Dystopian fiction and anime mountains: the influences behind Hodge’s ‘Shadows In Blue’

The Bristol producer shares the films, books and events that have inspired his debut album...

17.04.20 Words by: Felicity Martin

The art, music, film and books that an artist consumes while making an album can be an interesting window into the final project, often offering a crucial sense of the musician’s headspace during its creation. Bristol’s Hodge today releases his debut full-length ‘Shadows In Blue’ via Houndstooth, a compelling record that shows off his versatility as a producer.

The ten-track LP moves between more ‘floor-minded cuts like the break-laden ‘Cutie’, crunchy techno jam ‘Ghost of Akina – Rainbow Edition’ and more mystical, atmospheric works with an organic feel, perhaps a salute to his newfound love of plants and gardening. It comes peppered with elements from nature; birdsong and natural-sounding percussion – a coincidentally timely nod to our re-connection with the natural world. Below, Hodge names the films, books and events that made way for ‘Shadows In Blue’, from sci-fi writing to a Japanese festival.

Embrace of the Serpent (2016)

“I love this film, it’s an amazing story about a hunt for a sacred healing plant. The way it’s shot is beautiful and it feels really spiritual. I can’t recommend it enough and when I first watched it I had one of the most productive weeks in the studio in my life, it really affected me.”

Octavia E. Butler

“I read a whole bunch of Octavia E. Butler books while writing the album and two which really stick out are the Parable series and Lilith’s Brood. Parable of the Sower exists in a horrific dystopian world where society has collapsed due to climate change and the protagonist is looking to set up a community with a strong emphasis on growing plants and food. The Lilith’s Brood series is very different and an absolute trip to read. Aliens with multiple sexes and interbreeding, it left me thinking about whether human life is really destined to end on earth.”

Paramount festival – Gunma, Japan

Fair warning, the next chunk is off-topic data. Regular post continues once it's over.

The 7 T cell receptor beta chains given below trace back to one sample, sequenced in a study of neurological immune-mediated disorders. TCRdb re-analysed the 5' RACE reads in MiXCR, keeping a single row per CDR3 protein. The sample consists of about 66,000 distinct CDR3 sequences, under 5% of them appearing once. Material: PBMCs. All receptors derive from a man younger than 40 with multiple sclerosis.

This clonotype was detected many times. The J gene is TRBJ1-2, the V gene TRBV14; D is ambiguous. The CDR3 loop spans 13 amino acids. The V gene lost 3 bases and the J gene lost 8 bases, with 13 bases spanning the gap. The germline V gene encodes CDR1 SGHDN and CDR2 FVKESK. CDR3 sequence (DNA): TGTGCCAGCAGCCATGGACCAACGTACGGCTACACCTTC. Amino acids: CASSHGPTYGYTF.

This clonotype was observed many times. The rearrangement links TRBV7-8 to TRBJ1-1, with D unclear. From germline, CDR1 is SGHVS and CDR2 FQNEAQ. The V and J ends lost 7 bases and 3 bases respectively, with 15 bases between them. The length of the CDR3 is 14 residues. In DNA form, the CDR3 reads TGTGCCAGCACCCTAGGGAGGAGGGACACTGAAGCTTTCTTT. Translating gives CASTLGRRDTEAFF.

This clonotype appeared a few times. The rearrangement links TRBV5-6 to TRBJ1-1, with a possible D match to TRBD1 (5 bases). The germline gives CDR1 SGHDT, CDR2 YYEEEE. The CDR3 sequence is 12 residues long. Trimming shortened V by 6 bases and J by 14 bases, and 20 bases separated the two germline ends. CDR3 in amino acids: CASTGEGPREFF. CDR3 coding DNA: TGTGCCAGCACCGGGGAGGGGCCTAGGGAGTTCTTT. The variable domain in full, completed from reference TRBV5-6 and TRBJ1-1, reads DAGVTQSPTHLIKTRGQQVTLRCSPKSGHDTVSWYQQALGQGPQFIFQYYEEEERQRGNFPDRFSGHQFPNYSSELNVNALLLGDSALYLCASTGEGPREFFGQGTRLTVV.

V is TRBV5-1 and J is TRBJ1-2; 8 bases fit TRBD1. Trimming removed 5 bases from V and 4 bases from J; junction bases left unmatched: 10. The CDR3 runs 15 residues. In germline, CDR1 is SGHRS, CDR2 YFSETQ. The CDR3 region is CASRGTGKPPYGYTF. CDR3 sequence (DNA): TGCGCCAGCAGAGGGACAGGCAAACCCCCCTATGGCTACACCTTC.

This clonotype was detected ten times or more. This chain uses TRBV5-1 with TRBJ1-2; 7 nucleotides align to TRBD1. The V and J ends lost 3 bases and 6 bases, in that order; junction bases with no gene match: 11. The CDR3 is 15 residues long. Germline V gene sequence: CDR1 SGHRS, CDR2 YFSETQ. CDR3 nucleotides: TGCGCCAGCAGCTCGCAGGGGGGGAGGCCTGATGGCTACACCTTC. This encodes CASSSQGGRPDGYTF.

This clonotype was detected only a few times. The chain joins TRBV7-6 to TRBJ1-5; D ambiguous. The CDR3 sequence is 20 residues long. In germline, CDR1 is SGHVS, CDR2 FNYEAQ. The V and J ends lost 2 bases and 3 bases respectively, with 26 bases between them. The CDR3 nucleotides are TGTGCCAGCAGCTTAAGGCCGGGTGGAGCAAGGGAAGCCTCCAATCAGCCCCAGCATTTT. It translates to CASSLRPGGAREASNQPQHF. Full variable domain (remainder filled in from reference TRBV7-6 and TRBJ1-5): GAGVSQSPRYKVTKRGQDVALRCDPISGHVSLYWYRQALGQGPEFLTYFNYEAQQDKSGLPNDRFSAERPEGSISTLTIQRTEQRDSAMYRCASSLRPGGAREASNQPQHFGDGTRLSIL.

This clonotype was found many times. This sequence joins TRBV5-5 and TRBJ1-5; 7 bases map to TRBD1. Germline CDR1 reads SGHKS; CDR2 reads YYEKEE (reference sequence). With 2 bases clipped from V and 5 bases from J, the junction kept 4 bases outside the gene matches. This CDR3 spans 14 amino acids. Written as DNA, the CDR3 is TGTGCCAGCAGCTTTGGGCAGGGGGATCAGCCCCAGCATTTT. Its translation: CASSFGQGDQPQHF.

“I played at a festival called Paramount last year in May which was an amazing experience and the week before I’d watched an anime series called Initial D. The film centres around drivers racing around a mountain called Akina (秋名). When I arrived at Paramount I could hear loads of tyres screeching and went for a walk, down the road from the festival was a carpark with cars drifting around a course, and to make it even more surreal a few of the cars were the Toyota Sprinter which is literally the car in the movie. I felt like I’d just walked into the film I was watching the week before – it was a trip. Even weirder was that it turned out Akina was actually based on the mountain the festival was on. It was such a mad experience that I ended up writing a track on the album after the whole thing which is called ‘Ghost of Akina (Rainbow Edition)’.

Laputa Castle In The Sky (1986)

“A big inspiration behind the album was sci-fi-meets-nature. I got obsessed with the idea of nature taking back the world and this film really ties in with that for me. It’s beautiful, as all Studio Ghibli films are, but the imagery of Laputa really resonates with me and I found myself watching it again while writing the album, which felt perfect.”

William Gibson

“I first read William Gibson’s Sprawl and Bridge trilogies around eight years ago, and they’ve always stayed with me as an incredibly strong source of inspiration. As I was writing the album I went back and re-read some of the old books, sometimes just picking them up and reading passages in-between writing, when being creative I find it really helps to throw yourself into an alternative world. Gibson creates the world for his books to exist with really strong visual identity. I love the way he writes, the language he uses, he actually coined the term ‘Cyberspace’ in 1982 in his story Burning Chrome which is absolutely crazy. The books have been such a huge influence on me it’d feel wrong to not include him in this list.”

Hodge’s ‘Shadows In Blue’ is out today via Houndstooth – stream or purchase it here.